Merchants trust that the third-party provider will configure their systems securely. But if the third-party provider fails to change default passwords and implement multi-factor remote access authentication and there is a data breach, the merchant is at fault. Implementing these changes will later be discussed.

In one SecurityMetrics forensic investigation, it was discovered that a third party IT vendor purposely left POS system default passwords in place to facilitate easier future system maintenance. Default passwords might make it easier for IT vendors to support a system without having to learn a new password each time; but convenience is never a valid reason to forego security, nor will it defray liability.

Most default passwords and settings are well known throughout hacker communities and are easily found via a simple Internet search. When defaults aren’t changed, it provides attackers an easy gateway into a system. Disabling vendor defaults on every system with exposure to a cardholder data environment protects against unauthorized users.


If a username and password aren’t sufficiently complex, it will be that much easier for an attacker to gain access to an environment. They may try to brute-force attack a system by entering multiple passwords (usually via an automated mechanism that allows them to enter thousands of password options within a matter of seconds) until one works. 

Secure passwords should have a minimum of eight characters, and must contain numeric and alphabetic, and special characters. In practice, the more character formats used, the more difficult a password will be to guess. This also applies to attackers trying to use an algorithm to obtain a password: the longer, more complex the password, the longer it will take to discover.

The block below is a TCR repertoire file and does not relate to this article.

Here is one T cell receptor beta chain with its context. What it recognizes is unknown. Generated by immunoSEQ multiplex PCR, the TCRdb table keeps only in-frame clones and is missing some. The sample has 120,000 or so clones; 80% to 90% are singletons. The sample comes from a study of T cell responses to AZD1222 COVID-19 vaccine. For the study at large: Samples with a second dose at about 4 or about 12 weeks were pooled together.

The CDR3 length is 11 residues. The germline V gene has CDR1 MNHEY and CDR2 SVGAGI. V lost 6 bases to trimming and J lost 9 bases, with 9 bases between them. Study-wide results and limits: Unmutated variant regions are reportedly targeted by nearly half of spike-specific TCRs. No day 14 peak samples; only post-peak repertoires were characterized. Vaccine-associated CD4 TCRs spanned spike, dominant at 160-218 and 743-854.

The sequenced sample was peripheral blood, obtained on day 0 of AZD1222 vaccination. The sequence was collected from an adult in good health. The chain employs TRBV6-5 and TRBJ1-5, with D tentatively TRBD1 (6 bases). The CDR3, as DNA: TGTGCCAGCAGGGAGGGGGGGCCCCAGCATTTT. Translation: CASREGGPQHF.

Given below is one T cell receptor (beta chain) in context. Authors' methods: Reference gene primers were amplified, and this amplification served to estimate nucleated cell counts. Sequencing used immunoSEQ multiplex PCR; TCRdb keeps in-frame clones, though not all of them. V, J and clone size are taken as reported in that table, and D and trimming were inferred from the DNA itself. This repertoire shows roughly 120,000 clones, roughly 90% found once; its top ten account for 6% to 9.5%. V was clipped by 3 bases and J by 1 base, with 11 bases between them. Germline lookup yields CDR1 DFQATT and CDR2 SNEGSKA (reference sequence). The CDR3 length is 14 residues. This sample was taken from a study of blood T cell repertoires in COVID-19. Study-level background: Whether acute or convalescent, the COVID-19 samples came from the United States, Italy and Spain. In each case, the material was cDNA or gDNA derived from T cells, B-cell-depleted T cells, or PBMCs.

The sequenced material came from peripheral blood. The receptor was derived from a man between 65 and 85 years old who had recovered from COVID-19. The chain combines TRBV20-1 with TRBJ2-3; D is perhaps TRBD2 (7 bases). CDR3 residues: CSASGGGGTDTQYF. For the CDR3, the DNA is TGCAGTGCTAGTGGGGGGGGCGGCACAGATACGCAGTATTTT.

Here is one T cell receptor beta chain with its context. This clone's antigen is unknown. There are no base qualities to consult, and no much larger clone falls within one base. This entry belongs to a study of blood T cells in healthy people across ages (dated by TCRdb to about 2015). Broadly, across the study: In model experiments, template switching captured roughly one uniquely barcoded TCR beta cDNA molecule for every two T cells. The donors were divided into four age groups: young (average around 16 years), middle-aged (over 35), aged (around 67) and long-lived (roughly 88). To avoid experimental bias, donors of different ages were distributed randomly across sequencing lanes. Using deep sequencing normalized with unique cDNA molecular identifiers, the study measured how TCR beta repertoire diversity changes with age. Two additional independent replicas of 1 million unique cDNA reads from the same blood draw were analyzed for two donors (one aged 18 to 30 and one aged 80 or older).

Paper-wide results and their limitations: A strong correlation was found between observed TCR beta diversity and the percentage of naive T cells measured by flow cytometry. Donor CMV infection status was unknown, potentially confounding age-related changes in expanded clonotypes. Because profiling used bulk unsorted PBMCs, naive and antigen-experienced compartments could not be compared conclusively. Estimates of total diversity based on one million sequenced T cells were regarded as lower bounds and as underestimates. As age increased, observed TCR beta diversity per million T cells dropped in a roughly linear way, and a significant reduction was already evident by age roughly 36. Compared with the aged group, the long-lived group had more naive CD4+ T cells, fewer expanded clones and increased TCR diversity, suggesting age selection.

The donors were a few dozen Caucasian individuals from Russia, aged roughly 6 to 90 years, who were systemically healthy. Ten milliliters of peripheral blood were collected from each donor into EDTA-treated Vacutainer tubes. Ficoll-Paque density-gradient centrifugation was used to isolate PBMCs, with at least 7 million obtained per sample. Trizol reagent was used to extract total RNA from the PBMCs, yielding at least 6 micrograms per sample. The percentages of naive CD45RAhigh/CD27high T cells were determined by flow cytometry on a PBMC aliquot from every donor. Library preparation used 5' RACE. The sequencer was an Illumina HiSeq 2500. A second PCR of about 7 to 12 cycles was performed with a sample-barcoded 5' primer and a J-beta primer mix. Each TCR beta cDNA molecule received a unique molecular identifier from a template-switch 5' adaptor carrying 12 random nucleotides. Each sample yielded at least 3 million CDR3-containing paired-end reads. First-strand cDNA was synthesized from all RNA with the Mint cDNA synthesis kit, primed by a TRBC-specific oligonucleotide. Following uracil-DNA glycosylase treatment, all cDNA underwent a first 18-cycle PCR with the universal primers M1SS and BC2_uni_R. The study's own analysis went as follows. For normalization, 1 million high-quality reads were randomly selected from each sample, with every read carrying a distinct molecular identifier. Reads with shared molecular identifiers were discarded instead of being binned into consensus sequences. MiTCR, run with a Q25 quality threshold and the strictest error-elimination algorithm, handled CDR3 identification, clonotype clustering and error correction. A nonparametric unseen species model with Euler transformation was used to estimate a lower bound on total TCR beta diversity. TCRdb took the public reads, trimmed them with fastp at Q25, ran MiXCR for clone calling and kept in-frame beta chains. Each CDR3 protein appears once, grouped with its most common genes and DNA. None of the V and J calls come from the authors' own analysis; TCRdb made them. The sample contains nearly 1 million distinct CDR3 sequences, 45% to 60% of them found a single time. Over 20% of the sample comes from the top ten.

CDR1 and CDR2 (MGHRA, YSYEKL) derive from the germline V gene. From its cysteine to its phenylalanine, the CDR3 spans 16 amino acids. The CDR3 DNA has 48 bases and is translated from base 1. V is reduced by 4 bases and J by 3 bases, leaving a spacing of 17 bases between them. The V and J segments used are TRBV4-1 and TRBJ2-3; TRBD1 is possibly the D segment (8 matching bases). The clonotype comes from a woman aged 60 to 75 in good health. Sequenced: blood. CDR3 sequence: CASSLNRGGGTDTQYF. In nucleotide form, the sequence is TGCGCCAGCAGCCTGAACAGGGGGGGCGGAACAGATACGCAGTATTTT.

Consider using a passphrase as your password. Passphrases are groups of words that might include spaces and punctuation (e.g., “We Never Drove Toward Vancouver?”). A passphrase can contain symbols, upper and lower-case letters, and doesn’t have to make sense grammatically. Passphrases are generally easier to remember, but harder to crack than passwords.

Instead of common usernames such as “admin,” administrator, company name, or a combination of the two, merchants should utilize fictitious names or a combination of characters, symbols, and numbers that don’t fit the standard username.

In 2018, noncompliance with PCI DSS requirement 8 (Assign a unique ID to each person with computer access) contributed to a merchant’s compromise or loss of data in 23% of investigated cases. 


Multi-factor authentication is the most effective solution to secure remote access applications and is a requirement under PCI DSS. Unfortunately, merchants often fail to implement multi-factor authentication. 

Configuring multi-factor authentication requires at least two of the following three factors:

  • Something only the user knows (e.g., a username and password)
  • Something only the user has (e.g., a cell phone, bar code, or an RSA SecureID token)
  • Something the user is (e.g., a fingerprint, ocular scan, voice print, or other biometric)

A few examples of effective multi-factor authentication remote access authentication include:  

  1. The remote user enters their username and password, and then they must enter an authentication code that is given to them through an RSA token in their possession.